Antarctica – winter is over | Polarjournal
After four months of darkness, the sun announces itself days before the first rise with spectacular colors on the horizon. (Photo: Hannes Hagson)

The 12-member crew of the French-Italian research station Concordia woke up in early August to a most welcome sight: sunrise after four months of Antarctic darkness. The return of the sun is an important milestone for the isolated and restricted crew. They are now three-quarters of the way through their stay in Antarctica and will soon be preparing to welcome the summer influx of researchers to the base.

Station physician Hannes Hagson, sent along by ESA, took this picture from the front door of the research station in the early morning of August 5, 2022. (Photo: Hannes Hagson)

“Time here has the strange property of passing very quickly and very slowly at the same time,” he shared, “and in just two days we expect the sun to bring us back here at 75 degrees south! The returning daylight has certainly cheered us all up and is beginning to feel the beginning of the final part of this adventure.”

The winter months in Antarctica are harsh, with temperatures below -80 ° C under a pitch black sky.

To combat the winter blues, the crew is busy, celebrating the middle of winter and the halfway point of their Antarctic sojourn in June with their own traditions. In addition, the ‘Concordians’ will participate in the Antarctic Winter Games in July. Stations with a winter team in Antarctica participate in a series of physical challenges and friendly competitions.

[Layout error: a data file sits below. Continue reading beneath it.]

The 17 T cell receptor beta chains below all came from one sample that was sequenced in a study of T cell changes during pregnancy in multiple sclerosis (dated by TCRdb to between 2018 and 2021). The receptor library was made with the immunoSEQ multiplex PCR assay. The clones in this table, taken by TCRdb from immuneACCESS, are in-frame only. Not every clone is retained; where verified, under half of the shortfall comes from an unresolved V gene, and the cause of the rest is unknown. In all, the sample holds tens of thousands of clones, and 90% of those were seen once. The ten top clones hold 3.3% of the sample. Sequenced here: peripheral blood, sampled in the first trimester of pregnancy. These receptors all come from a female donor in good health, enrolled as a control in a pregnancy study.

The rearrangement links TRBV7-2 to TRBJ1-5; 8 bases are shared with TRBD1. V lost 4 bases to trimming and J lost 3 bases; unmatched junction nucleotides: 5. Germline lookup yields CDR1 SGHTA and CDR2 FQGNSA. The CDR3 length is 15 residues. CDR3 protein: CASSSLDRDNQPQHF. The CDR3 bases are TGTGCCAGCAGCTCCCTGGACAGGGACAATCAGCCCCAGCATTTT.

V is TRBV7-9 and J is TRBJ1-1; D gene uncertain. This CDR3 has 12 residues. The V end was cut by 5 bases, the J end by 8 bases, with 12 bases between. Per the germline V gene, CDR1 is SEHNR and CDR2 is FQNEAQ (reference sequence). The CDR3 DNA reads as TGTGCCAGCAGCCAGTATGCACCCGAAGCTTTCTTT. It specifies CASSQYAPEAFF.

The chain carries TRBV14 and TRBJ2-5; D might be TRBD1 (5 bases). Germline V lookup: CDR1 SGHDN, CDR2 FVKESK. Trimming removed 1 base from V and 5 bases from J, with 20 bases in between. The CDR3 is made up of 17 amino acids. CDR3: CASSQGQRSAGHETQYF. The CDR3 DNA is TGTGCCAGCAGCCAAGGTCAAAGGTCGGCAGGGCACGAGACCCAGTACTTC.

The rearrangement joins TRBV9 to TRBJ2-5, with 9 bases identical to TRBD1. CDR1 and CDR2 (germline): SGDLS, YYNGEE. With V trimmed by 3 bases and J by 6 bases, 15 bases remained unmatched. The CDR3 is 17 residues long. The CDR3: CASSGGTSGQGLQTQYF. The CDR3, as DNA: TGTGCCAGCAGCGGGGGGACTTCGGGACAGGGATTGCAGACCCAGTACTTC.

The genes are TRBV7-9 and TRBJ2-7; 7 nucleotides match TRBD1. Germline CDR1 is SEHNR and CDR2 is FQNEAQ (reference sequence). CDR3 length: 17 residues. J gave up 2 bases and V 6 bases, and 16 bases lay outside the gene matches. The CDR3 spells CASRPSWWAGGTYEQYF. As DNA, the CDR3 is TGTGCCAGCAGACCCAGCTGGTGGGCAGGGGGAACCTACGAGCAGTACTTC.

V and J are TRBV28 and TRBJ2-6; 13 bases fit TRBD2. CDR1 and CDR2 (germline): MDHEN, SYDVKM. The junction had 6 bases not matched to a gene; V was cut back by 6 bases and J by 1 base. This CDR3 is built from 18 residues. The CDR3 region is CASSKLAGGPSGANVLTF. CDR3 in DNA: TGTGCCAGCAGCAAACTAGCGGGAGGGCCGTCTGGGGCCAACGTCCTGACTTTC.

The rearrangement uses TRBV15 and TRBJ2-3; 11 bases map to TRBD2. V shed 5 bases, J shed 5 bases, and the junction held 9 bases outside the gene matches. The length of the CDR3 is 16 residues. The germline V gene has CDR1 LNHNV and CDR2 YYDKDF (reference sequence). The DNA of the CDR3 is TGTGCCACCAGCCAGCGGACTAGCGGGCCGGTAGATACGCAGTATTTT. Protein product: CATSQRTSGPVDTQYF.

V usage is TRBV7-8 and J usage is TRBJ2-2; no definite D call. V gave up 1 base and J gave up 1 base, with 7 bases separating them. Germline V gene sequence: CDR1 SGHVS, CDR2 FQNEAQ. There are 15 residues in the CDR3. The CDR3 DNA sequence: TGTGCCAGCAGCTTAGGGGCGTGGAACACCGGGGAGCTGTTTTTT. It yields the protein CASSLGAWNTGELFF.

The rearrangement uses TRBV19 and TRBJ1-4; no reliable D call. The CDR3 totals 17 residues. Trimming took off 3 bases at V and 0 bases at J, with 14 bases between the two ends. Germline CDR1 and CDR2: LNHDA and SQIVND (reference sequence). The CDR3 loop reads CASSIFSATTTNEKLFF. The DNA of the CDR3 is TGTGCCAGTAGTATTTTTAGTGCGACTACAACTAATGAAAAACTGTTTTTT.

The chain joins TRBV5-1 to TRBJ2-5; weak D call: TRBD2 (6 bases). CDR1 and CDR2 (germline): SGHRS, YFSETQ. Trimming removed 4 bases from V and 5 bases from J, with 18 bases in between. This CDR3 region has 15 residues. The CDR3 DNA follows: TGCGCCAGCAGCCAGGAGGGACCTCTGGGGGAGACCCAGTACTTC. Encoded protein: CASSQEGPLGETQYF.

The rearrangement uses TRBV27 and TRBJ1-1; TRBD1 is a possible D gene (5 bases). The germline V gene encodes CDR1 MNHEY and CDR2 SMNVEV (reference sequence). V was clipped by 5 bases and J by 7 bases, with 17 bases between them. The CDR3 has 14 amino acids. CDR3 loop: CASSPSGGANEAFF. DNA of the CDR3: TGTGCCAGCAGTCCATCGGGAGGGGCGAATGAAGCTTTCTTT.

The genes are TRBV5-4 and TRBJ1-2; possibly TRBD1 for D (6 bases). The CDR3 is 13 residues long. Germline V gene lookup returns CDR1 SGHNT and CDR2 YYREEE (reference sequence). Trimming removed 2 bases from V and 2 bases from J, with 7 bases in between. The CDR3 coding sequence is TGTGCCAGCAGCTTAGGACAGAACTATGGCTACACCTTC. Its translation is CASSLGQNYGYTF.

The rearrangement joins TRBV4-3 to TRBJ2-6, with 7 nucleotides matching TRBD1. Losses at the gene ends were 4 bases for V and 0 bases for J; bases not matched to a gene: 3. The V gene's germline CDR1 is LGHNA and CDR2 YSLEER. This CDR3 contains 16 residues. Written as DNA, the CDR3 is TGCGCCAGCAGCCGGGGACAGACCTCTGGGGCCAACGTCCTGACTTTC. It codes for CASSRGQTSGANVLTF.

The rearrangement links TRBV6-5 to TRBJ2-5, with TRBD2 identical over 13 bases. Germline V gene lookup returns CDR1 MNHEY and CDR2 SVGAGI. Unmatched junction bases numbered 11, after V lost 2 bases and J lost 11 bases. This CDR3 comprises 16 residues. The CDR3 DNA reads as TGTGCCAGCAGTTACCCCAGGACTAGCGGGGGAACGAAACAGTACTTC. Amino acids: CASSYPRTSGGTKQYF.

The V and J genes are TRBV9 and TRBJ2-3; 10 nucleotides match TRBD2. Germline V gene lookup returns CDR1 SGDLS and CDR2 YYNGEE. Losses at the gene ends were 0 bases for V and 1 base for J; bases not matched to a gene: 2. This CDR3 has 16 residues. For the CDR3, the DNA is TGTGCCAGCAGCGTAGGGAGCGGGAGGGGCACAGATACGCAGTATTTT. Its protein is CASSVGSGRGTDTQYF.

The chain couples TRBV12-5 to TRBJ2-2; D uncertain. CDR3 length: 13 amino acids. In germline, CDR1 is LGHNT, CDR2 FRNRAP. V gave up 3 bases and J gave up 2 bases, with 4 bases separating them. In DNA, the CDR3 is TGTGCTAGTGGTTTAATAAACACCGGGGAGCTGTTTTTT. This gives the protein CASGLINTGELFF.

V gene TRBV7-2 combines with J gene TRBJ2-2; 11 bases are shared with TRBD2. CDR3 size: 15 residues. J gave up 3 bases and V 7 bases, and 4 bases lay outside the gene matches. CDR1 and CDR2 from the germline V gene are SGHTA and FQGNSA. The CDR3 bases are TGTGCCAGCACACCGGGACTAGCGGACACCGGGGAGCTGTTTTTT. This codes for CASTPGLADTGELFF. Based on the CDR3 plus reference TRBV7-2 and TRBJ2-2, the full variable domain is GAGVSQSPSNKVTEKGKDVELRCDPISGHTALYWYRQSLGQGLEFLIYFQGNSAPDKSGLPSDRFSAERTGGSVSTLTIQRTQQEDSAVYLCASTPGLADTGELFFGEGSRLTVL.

The Concordia research station in Antarctica is located on a plateau 3200 m above sea level. A place of extremes, temperatures can drop to -80 °C in winter. The average annual temperature is -50 °C. No animals can survive in this region. The closest people are stationed about 600 km away at the Russian Vostok base. (Foto: ESA)

Mid-August brings not only sunlight, but also production work for the ‘Antarctic Film Festival’, with each base submitting an original piece.

Of course, it’s not all fun and games. Hannes has been involved with biomedical research as he continues to collect data from urine, stool, and blood samples from the crew, as well as cognitive and psychological measurements through questionnaires to study the effects of isolated, confined, and extreme environments on the human body.

In October, the crew will begin preparing the base for the summer campaign. Rooms and tents have to be prepared for the 40 or so researchers arriving.

Join Hannes on this adventure at Concordia. Blog

Source: ESA / Hannes Hagson

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